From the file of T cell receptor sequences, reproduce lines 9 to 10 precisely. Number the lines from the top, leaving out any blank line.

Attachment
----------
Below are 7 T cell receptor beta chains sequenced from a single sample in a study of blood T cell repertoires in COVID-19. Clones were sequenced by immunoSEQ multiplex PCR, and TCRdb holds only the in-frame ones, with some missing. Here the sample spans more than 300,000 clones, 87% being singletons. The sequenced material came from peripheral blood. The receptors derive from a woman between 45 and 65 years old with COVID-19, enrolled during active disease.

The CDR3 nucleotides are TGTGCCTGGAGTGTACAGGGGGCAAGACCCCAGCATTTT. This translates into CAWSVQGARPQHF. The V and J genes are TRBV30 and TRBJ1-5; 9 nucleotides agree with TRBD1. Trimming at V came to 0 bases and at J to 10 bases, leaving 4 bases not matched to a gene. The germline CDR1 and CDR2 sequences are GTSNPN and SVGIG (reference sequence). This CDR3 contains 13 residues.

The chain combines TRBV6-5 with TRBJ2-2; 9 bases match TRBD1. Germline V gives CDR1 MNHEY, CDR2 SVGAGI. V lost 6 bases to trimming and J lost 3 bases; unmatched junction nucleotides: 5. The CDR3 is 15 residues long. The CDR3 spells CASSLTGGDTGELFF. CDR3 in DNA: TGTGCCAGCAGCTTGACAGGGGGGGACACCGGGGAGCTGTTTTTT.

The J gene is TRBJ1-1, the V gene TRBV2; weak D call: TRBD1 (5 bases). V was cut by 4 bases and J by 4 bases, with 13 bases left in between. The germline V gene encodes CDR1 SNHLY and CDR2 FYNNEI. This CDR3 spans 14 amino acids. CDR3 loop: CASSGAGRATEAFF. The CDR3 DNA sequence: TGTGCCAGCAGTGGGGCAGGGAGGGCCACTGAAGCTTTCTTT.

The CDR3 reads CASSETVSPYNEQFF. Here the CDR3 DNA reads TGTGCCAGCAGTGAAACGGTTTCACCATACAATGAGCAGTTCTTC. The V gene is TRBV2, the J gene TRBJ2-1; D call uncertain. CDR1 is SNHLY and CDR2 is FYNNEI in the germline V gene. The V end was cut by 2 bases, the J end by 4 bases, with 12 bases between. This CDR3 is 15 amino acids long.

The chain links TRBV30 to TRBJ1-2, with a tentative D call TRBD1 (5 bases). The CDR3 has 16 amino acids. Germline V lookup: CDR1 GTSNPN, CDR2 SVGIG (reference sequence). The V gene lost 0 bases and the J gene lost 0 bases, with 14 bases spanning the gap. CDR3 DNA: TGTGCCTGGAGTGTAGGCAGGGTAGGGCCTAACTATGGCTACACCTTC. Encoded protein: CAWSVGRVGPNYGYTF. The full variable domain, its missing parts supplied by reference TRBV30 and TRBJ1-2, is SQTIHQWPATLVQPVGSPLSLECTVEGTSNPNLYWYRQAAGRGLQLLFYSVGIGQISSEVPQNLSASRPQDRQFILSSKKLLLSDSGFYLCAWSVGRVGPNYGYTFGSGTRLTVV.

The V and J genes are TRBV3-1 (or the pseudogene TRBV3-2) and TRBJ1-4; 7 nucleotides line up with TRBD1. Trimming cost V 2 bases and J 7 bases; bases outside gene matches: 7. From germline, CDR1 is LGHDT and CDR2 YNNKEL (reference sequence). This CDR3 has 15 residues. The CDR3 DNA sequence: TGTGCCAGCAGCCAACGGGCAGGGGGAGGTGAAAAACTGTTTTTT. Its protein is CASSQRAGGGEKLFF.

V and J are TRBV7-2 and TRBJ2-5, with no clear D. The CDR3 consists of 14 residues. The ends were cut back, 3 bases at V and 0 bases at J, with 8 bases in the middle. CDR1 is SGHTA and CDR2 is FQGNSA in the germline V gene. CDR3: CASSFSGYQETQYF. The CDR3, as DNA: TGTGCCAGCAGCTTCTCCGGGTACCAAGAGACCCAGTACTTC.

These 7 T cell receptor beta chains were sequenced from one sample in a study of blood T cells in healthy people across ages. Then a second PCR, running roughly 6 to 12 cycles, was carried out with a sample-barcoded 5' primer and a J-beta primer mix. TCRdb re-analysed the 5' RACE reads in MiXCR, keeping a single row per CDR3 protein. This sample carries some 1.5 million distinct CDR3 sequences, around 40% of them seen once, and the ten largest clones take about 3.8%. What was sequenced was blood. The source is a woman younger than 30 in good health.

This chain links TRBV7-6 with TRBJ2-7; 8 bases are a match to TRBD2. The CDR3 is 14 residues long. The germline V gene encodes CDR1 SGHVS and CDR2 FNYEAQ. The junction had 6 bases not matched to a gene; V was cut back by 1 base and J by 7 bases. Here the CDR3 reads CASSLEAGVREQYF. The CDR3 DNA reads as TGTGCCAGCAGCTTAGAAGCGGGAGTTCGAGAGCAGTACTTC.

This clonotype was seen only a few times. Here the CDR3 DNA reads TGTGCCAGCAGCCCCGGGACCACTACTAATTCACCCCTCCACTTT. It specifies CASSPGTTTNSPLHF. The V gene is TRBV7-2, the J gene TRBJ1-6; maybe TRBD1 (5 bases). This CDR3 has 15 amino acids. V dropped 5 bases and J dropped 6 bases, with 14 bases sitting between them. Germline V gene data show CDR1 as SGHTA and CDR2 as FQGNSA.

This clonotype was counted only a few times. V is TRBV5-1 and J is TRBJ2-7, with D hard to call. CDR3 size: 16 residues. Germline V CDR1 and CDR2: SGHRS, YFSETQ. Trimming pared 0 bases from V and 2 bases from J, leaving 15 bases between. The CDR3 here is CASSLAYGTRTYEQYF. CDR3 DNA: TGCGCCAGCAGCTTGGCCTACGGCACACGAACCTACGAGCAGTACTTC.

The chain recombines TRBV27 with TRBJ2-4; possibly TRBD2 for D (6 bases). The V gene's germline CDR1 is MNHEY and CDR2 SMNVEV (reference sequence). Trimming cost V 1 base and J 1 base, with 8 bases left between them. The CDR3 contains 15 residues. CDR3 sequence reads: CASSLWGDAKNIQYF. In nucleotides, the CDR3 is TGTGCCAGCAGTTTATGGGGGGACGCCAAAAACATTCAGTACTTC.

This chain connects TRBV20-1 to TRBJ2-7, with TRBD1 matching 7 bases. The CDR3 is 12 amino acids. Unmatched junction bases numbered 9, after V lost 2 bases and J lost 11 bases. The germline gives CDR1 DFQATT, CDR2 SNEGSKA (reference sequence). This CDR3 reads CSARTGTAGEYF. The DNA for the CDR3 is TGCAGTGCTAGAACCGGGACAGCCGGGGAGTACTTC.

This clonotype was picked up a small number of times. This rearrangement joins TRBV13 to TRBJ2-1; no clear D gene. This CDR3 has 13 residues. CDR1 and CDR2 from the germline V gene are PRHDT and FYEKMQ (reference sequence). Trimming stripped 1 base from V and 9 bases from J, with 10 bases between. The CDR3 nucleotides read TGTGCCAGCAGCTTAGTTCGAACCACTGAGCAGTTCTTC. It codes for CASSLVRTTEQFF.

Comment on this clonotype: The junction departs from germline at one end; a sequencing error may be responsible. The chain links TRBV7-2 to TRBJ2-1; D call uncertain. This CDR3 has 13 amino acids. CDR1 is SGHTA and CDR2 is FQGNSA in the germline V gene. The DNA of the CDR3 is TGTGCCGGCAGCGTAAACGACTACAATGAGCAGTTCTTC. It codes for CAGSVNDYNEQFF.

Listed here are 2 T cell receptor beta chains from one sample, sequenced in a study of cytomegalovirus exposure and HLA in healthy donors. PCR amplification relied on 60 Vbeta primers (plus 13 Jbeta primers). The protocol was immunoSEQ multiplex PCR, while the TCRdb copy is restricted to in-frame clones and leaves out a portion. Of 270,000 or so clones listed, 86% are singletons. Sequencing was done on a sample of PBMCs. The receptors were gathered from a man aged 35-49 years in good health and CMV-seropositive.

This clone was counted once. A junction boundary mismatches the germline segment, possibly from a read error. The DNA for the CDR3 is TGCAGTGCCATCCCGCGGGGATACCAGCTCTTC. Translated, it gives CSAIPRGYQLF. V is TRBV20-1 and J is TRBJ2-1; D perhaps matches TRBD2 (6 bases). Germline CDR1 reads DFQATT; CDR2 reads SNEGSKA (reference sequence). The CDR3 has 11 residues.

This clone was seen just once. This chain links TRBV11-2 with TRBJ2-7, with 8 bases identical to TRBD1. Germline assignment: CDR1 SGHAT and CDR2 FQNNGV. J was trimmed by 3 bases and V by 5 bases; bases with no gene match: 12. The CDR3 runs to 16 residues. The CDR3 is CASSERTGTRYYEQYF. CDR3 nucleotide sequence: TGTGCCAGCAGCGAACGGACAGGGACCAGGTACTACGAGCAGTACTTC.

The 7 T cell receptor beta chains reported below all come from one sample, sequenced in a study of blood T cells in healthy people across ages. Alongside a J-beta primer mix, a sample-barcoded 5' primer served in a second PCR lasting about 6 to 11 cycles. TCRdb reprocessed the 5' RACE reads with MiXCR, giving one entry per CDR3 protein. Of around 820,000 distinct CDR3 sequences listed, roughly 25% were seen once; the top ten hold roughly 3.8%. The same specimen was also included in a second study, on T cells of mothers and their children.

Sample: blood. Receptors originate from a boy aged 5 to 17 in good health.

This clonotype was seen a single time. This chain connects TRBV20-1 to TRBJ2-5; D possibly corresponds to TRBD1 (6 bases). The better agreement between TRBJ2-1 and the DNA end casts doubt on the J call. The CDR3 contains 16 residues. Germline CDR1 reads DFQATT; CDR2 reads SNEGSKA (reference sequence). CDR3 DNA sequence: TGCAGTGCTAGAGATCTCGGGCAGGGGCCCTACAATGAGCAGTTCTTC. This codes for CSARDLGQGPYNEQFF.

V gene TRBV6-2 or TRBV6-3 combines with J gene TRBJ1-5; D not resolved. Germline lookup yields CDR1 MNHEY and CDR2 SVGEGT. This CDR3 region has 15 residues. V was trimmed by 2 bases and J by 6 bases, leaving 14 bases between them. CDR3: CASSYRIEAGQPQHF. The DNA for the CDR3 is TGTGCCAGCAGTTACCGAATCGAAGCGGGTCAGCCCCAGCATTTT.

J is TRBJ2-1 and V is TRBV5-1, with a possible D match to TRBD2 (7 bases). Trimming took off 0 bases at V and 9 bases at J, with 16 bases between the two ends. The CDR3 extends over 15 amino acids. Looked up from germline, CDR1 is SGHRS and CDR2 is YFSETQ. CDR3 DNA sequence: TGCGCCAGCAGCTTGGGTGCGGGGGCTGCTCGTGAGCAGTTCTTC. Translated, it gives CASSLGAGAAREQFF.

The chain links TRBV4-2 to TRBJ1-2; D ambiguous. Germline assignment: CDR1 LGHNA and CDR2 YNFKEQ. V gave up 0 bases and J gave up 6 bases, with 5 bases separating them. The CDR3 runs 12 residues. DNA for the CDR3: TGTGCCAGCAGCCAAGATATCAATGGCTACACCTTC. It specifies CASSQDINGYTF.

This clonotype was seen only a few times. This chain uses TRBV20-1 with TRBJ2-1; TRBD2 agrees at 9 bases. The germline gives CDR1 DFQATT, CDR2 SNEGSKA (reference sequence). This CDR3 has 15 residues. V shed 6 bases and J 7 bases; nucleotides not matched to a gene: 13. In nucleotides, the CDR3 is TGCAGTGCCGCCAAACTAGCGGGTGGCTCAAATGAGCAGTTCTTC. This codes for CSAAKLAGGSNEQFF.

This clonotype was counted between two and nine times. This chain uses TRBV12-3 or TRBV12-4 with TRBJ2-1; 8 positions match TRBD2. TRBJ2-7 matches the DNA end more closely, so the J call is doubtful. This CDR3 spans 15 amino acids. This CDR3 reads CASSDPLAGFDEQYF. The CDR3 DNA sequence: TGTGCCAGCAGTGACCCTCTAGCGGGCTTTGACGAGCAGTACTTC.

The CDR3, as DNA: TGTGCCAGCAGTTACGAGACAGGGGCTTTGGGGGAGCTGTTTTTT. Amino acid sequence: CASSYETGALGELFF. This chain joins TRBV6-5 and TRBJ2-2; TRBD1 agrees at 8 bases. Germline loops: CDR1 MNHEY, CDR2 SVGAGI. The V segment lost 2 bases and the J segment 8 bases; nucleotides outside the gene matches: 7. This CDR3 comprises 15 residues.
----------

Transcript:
These 7 T cell receptor beta chains were sequenced from one sample in a study of blood T cells in healthy people across ages. Then a second PCR, running roughly 6 to 12 cycles, was carried out with a sample-barcoded 5' primer and a J-beta primer mix. TCRdb re-analysed the 5' RACE reads in MiXCR, keeping a single row per CDR3 protein. This sample carries some 1.5 million distinct CDR3 sequences, around 40% of them seen once, and the ten largest clones take about 3.8%. What was sequenced was blood. The source is a woman younger than 30 in good health.

This chain links TRBV7-6 with TRBJ2-7; 8 bases are a match to TRBD2. The CDR3 is 14 residues long. The germline V gene encodes CDR1 SGHVS and CDR2 FNYEAQ. The junction had 6 bases not matched to a gene; V was cut back by 1 base and J by 7 bases. Here the CDR3 reads CASSLEAGVREQYF. The CDR3 DNA reads as TGTGCCAGCAGCTTAGAAGCGGGAGTTCGAGAGCAGTACTTC.